As we enter the final month of 2022, your calendar is likely filled with holiday parties, work deadlines, and family commitments. Many of us also carve out time for strategic planning for the year ahead. However, there are some planning items that expire with the start of the New Year and others that should be periodically reviewed, making now an ideal time to review these year-end items while there is still time to take action.
In 2022, individuals can contribute up to $20,500, and those age 50 or older can deposit another $6,500. If you haven’t already maximized your 401(k) contribution for the year and are looking for a way to defer additional taxes while saving for retirement, you still have one or two more pay periods to make an impact. Remember, 401(k) contributions can only be made through payroll and must be made before December 31 to count toward 2022, so adjust your withholding now to take advantage of those year-end paychecks or bonuses.
After the New Year, there are still opportunities as Traditional and Roth IRA contributions for 2022 are allowed until the federal tax filing deadline on April 15, 2023. SEP IRA contributions are allowed up to the tax filing deadline, including extensions.
Charitable contributions can help reduce your overall tax burden for 2022. Regardless of the amount that you would like to donate to your favorite 501(c)(3) organization, you will need to do so before December 31. An important consideration for your charitable giving is the increased standard deduction created by the Tax Cuts and Jobs Act of 2017, which is currently $12,950 for individuals and $25,900 for married taxpayers who are filing jointly. You will need to exceed this threshold in order to itemize and receive the tax benefit of your donation. One way to do this is to “bunch” your donations. Bunching involves making two years of contributions in the same year and using the standard deduction the following year. For example, you can make your 2023 charitable contribution in 2022 in order to itemize. Then, in 2023, you would use the standard deduction.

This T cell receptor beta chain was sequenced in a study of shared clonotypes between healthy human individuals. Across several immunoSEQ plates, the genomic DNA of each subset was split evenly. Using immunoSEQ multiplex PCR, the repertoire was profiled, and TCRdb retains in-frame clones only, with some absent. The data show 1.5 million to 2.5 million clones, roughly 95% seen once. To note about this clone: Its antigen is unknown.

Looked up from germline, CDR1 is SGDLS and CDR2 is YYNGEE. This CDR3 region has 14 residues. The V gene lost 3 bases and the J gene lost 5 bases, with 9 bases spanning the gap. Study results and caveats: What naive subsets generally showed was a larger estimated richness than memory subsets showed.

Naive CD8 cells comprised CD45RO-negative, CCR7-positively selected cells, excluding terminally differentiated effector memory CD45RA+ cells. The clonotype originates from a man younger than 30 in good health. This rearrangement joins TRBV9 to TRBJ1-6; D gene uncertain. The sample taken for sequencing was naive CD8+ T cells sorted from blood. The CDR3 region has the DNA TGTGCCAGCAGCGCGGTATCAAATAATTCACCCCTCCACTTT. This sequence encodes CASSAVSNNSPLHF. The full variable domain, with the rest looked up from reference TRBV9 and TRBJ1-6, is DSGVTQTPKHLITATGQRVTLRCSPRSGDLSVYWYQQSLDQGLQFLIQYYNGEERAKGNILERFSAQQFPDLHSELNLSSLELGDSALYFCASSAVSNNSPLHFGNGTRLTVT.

For investors with appreciated, publicly traded securities, such as stocks, bonds, exchange traded funds and mutual funds, there is an opportunity to benefit from directly donating those securities to charity as well as avoiding the capital gains tax that would otherwise be due when the shares are sold. Here is how it works. If you were to sell appreciated stock held for more than one year to make a cash donation to charity, you would owe capital gains on the sale. This may be 15% or 20% of the gain, which reduces the amount available for your donation. However, if you donate the shares, you receive credit for the full market value of the stock and avoid paying capital gains because you never sold the position. This strategy can lead to more funds going to your charity and a larger tax deduction for the year.
Tax deferred retirement accounts such as traditional, SEP, and SIMPLE IRAs as well as qualified plans including 401(k), 403(b), 457(b), and profit-sharing plans require a minimum annual withdrawal be taken once the owner reaches age 72. This “new” higher age for minimum distributions went into effect in 2020, replacing the previous age 70 ½ requirement. The calculation is based on your age and account balance as of December 31st of the previous year. While you can take more, failing to meet the minimum calculated amount will lead to a 50% tax in addition to the remaining distribution!
What if you have multiple retirement accounts? Regardless of the type of retirement account, the RMD must be calculated for each. An advantage to IRAs (traditional, SEP and SIMPLE) is that the RMD for each account can be aggregated and distributed from the account of your choice. However, qualified plans (including 401(k), 403(b) and 457 plans) require that the RMD be taken from each account.